An early granulocyte colony-stimulating factor treatment attenuates neuropathic pain through activation of mu opioid receptors on the injured nerve

Ming Feng Liao, Shin Rung Yeh, Ai Lun Lo, Po Kuan Chao, Yun Lin Lee, Yu Hui Hung, Kwok-Tung Lu, Long Sun Ro

Research output: Contribution to journalArticle

4 Citations (Scopus)

Abstract

Several studies have shown that the mu opioid receptor (MOR) located in the peripheral nerves can be activated after nerve injury and that it attenuates peripheral nociceptive signals to the spinal dorsal horn. Various cytokines and phosphorylated-p38 (p-p38) activation in the dorsal horn also play an important role in neuropathic pain development. Granulocyte-colony stimulating factor (GCSF) is a growth factor that can stimulate granulocyte formation and has been shown to exert an analgesic effect on neuropathic pain through recruiting opioid-containing leukocytes to the injured nerve. However, the underlying mechanisms are not well understood. Herein, the results of behavior tests in addition to MOR levels in the injured sciatic nerve and the levels of p-p38 and various cytokines in the spinal dorsal horn were studied in vehicle-treated or GCSF-treated chronic constriction injured (CCI) rats at different time points (i.e., 1, 3, and 7 days, respectively) after nerve injury. The results showed that a single early systemic GCSF treatment after nerve injury can up-regulate MORs in the injured nerve, which can decrease peripheral nociceptive signals. Thereafter, those changes suppress the pro-inflammatory cytokine IL-6 but enhance the anti-inflammatory cytokine IL-4, followed by decreases in p-p38 in the dorsal horn, and thus further attenuate neuropathic pain.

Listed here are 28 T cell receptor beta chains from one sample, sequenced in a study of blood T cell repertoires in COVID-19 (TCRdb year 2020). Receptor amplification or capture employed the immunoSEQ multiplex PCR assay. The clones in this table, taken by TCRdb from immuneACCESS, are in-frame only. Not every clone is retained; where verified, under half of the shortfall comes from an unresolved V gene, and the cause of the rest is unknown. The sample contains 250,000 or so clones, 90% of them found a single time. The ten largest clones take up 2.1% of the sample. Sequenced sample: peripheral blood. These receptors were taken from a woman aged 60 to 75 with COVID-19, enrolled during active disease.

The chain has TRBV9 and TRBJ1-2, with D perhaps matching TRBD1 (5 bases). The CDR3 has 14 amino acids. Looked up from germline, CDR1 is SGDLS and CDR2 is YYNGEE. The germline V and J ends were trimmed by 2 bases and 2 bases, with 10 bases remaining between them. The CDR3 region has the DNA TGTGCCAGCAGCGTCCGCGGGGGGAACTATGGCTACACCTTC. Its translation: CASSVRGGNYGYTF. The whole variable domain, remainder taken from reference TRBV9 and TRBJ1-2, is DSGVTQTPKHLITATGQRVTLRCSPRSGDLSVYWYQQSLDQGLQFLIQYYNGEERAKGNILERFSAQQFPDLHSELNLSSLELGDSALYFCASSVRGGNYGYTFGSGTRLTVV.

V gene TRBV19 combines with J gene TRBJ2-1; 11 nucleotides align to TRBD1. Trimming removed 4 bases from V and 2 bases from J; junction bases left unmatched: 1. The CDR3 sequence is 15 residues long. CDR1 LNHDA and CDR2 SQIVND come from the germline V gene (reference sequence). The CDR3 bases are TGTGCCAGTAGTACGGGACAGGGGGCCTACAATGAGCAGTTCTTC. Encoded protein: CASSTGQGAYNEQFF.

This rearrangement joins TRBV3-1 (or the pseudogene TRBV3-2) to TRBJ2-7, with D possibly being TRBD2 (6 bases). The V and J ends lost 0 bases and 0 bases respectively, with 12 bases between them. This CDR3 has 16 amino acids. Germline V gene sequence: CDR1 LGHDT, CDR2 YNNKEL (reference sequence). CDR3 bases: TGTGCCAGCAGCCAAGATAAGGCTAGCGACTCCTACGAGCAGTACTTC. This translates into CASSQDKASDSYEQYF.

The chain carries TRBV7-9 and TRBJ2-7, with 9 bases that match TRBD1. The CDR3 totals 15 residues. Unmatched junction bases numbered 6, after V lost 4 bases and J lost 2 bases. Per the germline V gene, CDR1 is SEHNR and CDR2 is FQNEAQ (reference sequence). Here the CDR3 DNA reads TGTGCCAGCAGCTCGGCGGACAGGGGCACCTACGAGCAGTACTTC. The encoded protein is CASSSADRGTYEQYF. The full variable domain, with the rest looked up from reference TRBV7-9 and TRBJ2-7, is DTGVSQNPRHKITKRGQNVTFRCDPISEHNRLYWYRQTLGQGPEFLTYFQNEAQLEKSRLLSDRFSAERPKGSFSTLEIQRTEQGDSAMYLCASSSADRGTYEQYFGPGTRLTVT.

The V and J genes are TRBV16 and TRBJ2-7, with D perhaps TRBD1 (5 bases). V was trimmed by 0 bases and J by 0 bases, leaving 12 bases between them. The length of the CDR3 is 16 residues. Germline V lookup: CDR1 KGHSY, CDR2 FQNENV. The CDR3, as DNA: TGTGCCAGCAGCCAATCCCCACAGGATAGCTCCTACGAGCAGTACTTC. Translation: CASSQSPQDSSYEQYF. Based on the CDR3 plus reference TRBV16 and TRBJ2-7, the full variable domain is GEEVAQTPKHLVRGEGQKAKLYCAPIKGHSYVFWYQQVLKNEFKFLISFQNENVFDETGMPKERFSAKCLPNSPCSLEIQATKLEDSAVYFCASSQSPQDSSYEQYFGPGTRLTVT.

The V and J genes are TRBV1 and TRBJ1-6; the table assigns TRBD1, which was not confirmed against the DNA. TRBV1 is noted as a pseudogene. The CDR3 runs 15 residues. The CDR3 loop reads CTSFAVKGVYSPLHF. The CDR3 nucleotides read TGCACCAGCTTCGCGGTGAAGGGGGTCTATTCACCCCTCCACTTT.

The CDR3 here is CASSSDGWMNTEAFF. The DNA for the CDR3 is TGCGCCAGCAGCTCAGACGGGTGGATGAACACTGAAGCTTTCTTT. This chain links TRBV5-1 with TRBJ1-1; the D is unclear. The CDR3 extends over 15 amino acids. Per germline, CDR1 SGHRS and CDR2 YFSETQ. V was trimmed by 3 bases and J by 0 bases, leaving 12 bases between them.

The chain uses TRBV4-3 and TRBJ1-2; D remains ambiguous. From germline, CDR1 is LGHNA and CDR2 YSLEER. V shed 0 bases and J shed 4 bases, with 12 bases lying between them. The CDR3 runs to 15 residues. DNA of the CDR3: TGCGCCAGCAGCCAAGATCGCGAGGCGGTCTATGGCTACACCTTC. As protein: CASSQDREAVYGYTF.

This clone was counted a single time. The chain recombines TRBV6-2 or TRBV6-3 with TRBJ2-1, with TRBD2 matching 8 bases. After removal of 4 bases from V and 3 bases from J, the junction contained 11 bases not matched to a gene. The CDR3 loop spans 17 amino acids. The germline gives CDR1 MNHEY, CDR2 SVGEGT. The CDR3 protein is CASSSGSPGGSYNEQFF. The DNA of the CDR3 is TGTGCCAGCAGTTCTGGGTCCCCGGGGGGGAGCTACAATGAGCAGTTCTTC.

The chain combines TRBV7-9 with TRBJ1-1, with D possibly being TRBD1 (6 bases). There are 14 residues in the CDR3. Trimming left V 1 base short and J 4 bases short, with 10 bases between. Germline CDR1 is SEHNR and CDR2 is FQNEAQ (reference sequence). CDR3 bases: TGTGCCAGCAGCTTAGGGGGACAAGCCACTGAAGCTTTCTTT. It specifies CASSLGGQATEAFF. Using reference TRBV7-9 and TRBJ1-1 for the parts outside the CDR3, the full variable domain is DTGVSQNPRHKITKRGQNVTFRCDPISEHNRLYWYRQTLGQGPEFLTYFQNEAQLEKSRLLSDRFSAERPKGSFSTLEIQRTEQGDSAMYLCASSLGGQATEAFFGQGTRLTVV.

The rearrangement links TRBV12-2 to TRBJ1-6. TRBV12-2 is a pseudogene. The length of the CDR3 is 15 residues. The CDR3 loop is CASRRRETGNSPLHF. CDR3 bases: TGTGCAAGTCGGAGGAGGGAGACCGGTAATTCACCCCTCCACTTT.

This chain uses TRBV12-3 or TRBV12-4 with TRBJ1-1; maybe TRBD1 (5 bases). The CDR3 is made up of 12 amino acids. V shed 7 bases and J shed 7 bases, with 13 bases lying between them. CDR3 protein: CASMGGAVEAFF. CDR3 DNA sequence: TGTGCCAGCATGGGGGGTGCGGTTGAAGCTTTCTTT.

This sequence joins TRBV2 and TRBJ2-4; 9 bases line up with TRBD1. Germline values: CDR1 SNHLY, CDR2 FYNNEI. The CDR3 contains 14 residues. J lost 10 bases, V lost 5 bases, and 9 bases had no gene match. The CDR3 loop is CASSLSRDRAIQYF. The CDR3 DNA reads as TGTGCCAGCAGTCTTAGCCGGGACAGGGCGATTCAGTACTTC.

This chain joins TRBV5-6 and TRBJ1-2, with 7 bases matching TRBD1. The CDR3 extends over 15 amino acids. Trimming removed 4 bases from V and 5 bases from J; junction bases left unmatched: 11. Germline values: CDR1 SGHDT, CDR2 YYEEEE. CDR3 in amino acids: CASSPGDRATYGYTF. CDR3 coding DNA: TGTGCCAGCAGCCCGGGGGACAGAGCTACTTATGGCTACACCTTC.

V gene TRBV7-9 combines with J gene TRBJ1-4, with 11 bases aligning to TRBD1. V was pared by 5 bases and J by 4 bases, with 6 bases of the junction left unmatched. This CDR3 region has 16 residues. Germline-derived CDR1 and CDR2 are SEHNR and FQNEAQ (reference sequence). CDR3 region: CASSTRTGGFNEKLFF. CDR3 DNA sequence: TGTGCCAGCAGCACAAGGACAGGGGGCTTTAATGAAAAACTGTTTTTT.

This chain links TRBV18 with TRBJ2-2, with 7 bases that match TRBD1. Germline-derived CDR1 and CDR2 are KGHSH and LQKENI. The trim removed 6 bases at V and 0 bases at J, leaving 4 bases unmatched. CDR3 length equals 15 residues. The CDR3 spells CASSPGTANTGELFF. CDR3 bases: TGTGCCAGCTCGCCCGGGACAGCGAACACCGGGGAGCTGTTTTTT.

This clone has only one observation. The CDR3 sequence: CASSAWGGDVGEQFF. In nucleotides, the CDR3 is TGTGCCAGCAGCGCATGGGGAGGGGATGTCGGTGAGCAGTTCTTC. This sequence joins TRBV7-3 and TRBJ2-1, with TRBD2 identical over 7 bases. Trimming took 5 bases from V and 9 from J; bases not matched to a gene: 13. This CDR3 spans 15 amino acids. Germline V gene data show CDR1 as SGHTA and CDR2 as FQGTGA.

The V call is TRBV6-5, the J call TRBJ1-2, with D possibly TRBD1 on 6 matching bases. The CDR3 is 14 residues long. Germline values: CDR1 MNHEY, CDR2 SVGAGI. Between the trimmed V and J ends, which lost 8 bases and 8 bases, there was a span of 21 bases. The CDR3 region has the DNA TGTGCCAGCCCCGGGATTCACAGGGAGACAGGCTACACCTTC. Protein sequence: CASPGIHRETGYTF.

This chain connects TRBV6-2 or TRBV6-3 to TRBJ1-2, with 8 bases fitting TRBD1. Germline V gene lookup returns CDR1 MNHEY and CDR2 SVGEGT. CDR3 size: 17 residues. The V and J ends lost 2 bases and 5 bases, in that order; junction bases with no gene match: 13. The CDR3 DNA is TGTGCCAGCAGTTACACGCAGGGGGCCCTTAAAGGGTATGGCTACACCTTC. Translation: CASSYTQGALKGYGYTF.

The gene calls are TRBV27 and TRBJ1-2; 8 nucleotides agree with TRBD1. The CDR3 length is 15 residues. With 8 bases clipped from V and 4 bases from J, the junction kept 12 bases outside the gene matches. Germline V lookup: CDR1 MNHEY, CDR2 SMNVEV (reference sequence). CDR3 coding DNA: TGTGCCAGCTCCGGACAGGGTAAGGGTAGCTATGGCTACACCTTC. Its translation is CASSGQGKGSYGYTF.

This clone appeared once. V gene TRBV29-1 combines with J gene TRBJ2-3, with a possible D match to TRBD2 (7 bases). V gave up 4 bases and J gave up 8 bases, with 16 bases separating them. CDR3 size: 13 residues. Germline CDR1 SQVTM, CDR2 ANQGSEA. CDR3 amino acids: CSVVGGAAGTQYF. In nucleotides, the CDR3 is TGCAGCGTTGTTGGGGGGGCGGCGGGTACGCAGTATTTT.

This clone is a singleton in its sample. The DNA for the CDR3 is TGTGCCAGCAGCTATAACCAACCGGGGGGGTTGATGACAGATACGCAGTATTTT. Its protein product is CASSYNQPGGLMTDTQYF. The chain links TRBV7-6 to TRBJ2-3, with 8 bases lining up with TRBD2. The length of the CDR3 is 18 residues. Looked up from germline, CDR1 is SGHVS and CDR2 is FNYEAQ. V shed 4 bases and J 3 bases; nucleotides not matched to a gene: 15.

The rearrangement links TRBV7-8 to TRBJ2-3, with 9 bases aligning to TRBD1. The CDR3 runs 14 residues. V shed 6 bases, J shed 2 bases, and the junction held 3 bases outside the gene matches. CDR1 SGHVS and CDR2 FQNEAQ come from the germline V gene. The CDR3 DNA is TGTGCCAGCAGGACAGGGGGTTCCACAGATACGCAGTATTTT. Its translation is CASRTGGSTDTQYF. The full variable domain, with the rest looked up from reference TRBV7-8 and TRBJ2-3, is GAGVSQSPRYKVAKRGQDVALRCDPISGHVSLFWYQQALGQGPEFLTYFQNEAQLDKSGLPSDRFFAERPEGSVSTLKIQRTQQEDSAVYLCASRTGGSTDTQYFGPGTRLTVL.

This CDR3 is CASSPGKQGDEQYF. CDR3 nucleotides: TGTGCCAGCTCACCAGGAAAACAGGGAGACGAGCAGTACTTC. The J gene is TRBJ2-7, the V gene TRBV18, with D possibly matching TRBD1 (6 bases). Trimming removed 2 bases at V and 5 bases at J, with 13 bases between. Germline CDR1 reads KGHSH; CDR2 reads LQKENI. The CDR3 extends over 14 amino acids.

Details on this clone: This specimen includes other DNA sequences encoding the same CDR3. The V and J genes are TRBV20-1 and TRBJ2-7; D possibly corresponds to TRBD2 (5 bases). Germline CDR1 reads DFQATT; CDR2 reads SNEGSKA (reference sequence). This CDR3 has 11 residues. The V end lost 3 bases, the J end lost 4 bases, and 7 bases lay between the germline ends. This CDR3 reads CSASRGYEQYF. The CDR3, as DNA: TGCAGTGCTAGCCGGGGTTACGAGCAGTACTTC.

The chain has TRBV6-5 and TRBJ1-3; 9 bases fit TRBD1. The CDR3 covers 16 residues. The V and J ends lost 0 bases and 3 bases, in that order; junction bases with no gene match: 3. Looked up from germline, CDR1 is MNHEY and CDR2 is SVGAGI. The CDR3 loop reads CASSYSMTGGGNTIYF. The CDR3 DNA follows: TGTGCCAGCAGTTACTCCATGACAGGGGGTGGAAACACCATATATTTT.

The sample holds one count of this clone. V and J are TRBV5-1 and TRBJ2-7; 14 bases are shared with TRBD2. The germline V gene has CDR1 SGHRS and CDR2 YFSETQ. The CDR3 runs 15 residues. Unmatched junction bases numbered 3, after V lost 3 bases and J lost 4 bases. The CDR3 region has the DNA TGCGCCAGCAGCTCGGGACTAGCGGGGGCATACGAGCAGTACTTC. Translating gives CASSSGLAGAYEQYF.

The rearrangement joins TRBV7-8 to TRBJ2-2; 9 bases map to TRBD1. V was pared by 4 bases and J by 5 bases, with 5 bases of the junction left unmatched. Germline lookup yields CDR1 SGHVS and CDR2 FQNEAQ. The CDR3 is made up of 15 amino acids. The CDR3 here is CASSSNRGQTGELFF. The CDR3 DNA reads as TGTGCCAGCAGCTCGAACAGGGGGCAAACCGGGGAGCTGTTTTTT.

Original languageEnglish
Article number25490
JournalScientific Reports
Volume6
DOIs
Publication statusPublished - 2016 May 16

Fingerprint

mu Opioid Receptor
Neuralgia
Granulocyte Colony-Stimulating Factor
Cytokines
Wounds and Injuries
Sciatic Nerve
Therapeutics
Peripheral Nerves
Granulocytes
Constriction
Interleukin-4
Opioid Analgesics
Analgesics
Interleukin-6
Intercellular Signaling Peptides and Proteins
Leukocytes
Anti-Inflammatory Agents
Up-Regulation
Spinal Cord Dorsal Horn

ASJC Scopus subject areas

  • General

Cite this

An early granulocyte colony-stimulating factor treatment attenuates neuropathic pain through activation of mu opioid receptors on the injured nerve. / Liao, Ming Feng; Yeh, Shin Rung; Lo, Ai Lun; Chao, Po Kuan; Lee, Yun Lin; Hung, Yu Hui; Lu, Kwok-Tung; Ro, Long Sun.

In: Scientific Reports, Vol. 6, 25490, 16.05.2016.

Research output: Contribution to journalArticle

Liao, Ming Feng ; Yeh, Shin Rung ; Lo, Ai Lun ; Chao, Po Kuan ; Lee, Yun Lin ; Hung, Yu Hui ; Lu, Kwok-Tung ; Ro, Long Sun. / An early granulocyte colony-stimulating factor treatment attenuates neuropathic pain through activation of mu opioid receptors on the injured nerve. In: Scientific Reports. 2016 ; Vol. 6.